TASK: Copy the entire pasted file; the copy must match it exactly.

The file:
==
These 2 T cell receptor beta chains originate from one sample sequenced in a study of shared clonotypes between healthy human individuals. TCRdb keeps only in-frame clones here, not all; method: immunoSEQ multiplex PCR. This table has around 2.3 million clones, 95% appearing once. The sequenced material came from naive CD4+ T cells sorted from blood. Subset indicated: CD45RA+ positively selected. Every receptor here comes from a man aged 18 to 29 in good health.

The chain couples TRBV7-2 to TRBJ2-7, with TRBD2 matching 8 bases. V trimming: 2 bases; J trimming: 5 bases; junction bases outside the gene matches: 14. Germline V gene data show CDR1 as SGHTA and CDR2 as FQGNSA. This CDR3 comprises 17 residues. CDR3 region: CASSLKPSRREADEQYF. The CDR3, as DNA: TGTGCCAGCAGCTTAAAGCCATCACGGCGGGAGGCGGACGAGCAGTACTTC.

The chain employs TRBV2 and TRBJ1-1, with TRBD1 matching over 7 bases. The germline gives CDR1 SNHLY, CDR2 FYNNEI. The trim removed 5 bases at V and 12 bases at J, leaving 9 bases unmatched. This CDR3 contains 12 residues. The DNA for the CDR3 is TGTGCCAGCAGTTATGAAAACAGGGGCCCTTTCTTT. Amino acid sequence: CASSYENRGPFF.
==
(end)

These 2 T cell receptor beta chains originate from one sample sequenced in a study of shared clonotypes between healthy human individuals. TCRdb keeps only in-frame clones here, not all; method: immunoSEQ multiplex PCR. This table has around 2.3 million clones, 95% appearing once. The sequenced material came from naive CD4+ T cells sorted from blood. Subset indicated: CD45RA+ positively selected. Every receptor here comes from a man aged 18 to 29 in good health.

The chain couples TRBV7-2 to TRBJ2-7, with TRBD2 matching 8 bases. V trimming: 2 bases; J trimming: 5 bases; junction bases outside the gene matches: 14. Germline V gene data show CDR1 as SGHTA and CDR2 as FQGNSA. This CDR3 comprises 17 residues. CDR3 region: CASSLKPSRREADEQYF. The CDR3, as DNA: TGTGCCAGCAGCTTAAAGCCATCACGGCGGGAGGCGGACGAGCAGTACTTC.

The chain employs TRBV2 and TRBJ1-1, with TRBD1 matching over 7 bases. The germline gives CDR1 SNHLY, CDR2 FYNNEI. The trim removed 5 bases at V and 12 bases at J, leaving 9 bases unmatched. This CDR3 contains 12 residues. The DNA for the CDR3 is TGTGCCAGCAGTTATGAAAACAGGGGCCCTTTCTTT. Amino acid sequence: CASSYENRGPFF.